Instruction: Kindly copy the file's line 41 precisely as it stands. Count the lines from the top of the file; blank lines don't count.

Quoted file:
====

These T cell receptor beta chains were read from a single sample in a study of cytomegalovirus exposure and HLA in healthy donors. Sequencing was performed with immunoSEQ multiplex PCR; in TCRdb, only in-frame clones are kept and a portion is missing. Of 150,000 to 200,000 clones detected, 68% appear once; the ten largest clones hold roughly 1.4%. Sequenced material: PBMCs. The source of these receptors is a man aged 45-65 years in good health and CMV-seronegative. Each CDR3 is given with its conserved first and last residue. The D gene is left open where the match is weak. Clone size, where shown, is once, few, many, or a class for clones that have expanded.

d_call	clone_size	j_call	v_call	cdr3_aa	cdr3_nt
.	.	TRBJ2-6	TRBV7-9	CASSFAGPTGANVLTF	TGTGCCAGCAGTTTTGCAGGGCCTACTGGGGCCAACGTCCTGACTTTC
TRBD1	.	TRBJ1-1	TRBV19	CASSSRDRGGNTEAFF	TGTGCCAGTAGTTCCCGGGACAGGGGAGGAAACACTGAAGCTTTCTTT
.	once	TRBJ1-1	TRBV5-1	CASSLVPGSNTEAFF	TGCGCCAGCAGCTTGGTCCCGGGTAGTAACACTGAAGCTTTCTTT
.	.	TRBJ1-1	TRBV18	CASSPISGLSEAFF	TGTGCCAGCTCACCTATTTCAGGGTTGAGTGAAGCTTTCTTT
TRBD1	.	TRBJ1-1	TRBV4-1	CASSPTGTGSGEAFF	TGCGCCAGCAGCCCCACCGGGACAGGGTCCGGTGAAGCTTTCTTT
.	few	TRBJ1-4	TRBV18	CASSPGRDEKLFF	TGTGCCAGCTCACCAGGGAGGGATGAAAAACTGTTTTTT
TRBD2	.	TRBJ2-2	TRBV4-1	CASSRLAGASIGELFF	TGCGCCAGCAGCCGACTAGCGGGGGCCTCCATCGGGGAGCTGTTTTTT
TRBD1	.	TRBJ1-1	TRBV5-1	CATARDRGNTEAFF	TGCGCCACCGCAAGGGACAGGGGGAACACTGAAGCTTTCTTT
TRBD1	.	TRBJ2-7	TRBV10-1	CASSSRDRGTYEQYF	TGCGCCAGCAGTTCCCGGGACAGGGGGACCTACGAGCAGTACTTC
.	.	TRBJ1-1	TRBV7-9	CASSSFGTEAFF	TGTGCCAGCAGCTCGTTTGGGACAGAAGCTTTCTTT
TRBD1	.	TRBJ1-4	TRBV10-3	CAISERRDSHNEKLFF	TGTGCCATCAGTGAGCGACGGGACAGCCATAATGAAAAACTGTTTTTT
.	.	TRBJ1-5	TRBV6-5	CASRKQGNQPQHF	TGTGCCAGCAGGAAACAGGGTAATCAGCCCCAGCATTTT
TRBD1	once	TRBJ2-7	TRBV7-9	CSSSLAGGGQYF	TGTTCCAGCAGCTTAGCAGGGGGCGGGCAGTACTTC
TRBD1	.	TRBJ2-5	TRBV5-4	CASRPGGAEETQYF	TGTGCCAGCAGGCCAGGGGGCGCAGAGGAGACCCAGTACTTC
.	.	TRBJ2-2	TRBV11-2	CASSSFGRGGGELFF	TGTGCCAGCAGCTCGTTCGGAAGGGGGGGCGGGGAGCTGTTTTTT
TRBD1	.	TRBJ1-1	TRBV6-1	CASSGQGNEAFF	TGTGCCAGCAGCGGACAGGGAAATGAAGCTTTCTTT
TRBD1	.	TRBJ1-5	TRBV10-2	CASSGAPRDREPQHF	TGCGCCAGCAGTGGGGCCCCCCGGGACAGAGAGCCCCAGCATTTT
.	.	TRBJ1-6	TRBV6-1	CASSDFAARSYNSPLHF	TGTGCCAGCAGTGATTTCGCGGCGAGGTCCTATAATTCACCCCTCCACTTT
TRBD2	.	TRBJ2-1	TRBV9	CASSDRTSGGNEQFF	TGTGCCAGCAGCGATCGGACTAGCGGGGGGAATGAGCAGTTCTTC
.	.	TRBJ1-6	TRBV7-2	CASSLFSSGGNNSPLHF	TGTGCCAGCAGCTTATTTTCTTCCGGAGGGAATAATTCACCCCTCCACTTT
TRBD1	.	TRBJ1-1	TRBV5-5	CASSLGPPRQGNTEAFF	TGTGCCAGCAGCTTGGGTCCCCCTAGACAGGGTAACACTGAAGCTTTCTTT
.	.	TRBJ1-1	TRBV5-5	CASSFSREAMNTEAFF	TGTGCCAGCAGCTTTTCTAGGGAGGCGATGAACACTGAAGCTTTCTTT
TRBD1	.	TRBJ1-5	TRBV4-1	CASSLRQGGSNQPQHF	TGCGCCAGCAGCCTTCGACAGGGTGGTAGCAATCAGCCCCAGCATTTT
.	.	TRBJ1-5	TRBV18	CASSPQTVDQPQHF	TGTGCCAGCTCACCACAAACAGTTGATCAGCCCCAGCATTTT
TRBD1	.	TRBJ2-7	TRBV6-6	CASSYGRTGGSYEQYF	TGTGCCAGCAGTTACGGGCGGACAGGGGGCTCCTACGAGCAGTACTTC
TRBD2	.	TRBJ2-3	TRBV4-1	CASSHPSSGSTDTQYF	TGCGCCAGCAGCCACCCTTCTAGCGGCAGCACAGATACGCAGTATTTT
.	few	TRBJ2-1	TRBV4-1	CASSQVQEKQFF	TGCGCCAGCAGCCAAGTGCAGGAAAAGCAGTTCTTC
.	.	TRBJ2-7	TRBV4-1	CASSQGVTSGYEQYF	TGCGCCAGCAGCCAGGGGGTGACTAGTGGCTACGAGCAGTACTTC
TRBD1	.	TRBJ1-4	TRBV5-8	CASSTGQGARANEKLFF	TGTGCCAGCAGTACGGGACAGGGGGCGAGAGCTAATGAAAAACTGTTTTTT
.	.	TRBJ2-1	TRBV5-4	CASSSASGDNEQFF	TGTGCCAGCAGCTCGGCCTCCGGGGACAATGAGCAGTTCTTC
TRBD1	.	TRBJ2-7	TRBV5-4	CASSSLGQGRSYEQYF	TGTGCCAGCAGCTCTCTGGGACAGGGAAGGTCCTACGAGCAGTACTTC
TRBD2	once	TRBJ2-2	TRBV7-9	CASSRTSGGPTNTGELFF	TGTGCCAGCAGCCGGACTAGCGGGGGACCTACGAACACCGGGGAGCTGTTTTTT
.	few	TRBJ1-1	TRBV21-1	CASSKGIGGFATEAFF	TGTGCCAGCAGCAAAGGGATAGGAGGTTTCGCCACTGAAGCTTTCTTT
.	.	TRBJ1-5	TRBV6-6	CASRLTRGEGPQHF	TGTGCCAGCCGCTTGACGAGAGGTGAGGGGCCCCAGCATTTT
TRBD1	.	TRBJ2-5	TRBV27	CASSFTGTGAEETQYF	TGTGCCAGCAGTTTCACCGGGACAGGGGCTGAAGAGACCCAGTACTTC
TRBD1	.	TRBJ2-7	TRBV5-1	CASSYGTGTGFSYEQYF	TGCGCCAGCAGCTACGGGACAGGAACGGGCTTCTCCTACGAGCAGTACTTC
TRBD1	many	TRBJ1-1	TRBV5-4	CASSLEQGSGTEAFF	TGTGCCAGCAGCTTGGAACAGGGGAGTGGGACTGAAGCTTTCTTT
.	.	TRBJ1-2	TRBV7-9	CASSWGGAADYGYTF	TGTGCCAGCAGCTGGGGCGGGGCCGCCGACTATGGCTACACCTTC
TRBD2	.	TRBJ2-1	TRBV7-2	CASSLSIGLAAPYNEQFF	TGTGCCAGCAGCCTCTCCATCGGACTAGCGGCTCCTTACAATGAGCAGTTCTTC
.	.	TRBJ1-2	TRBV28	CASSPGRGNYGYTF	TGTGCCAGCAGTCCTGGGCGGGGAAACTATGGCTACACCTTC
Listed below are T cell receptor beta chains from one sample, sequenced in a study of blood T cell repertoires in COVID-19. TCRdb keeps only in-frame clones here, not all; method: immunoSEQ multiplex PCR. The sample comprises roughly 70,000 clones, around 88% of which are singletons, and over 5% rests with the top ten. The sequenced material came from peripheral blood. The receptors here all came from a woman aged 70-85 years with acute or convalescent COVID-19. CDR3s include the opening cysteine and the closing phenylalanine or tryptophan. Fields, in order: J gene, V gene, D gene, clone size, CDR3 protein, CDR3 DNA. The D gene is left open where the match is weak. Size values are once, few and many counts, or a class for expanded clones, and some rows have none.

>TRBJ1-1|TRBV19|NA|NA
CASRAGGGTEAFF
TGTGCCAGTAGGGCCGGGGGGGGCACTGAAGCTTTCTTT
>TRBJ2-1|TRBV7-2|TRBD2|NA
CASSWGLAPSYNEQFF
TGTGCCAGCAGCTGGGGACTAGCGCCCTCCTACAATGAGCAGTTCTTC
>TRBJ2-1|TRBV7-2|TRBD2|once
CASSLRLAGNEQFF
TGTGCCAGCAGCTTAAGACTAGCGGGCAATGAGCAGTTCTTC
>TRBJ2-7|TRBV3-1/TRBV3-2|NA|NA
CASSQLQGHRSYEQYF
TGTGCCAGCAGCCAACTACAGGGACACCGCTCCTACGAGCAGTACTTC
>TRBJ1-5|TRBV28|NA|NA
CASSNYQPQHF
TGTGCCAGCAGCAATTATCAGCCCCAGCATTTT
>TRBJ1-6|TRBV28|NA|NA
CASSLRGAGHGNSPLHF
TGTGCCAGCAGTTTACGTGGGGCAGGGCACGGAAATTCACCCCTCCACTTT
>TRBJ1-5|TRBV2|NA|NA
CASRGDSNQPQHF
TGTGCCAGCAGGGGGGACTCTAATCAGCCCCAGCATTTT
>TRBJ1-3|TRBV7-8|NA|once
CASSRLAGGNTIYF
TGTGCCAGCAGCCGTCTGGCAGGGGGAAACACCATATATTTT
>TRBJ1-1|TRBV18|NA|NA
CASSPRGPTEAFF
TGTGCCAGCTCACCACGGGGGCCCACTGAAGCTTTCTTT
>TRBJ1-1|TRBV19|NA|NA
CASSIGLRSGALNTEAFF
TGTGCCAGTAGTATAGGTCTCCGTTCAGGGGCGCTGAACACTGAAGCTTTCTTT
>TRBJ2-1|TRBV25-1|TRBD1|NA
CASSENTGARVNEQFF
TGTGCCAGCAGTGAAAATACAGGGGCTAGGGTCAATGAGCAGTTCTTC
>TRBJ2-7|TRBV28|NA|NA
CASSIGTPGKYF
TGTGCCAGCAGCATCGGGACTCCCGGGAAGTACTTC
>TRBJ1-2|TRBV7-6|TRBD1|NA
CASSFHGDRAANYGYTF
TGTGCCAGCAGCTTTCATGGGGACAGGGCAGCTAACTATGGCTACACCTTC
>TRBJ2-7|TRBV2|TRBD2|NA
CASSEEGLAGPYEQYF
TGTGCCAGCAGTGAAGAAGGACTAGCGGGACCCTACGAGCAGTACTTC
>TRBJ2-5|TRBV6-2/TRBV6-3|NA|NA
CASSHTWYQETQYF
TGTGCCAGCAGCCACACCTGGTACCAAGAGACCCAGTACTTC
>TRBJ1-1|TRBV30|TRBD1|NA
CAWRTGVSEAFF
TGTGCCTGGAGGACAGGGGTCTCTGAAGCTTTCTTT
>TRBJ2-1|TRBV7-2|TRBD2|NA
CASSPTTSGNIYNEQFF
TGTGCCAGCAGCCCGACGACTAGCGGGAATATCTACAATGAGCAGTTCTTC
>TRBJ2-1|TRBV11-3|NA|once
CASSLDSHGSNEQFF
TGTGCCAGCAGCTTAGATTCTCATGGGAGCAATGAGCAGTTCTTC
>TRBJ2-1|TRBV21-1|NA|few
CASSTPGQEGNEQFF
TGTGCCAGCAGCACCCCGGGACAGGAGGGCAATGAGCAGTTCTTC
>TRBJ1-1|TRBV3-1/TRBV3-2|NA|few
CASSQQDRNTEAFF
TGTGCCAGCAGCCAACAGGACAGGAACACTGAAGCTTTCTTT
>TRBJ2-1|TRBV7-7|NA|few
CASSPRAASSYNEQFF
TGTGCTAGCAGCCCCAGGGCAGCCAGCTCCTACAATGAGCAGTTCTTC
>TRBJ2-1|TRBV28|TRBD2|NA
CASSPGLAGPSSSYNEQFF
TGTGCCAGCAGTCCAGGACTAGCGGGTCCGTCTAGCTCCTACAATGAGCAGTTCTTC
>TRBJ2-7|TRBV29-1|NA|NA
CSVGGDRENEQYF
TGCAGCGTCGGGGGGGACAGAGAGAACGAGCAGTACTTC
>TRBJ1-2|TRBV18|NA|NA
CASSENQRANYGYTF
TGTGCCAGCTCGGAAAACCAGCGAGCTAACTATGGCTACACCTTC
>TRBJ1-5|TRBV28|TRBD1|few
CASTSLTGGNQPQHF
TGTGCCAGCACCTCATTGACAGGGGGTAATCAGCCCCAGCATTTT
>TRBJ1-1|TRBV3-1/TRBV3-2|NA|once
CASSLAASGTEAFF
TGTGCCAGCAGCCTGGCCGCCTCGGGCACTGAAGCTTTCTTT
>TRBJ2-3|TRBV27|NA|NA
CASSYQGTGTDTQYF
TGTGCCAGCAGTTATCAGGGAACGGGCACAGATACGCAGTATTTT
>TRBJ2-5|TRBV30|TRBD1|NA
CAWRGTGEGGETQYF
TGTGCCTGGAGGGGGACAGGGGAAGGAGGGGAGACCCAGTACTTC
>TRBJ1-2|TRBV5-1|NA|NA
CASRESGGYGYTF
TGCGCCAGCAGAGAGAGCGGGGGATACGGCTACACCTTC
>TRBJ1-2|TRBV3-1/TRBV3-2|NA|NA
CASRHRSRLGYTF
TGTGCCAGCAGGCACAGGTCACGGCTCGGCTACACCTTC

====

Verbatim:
TRBD2	.	TRBJ2-1	TRBV7-2	CASSLSIGLAAPYNEQFF	TGTGCCAGCAGCCTCTCCATCGGACTAGCGGCTCCTTACAATGAGCAGTTCTTC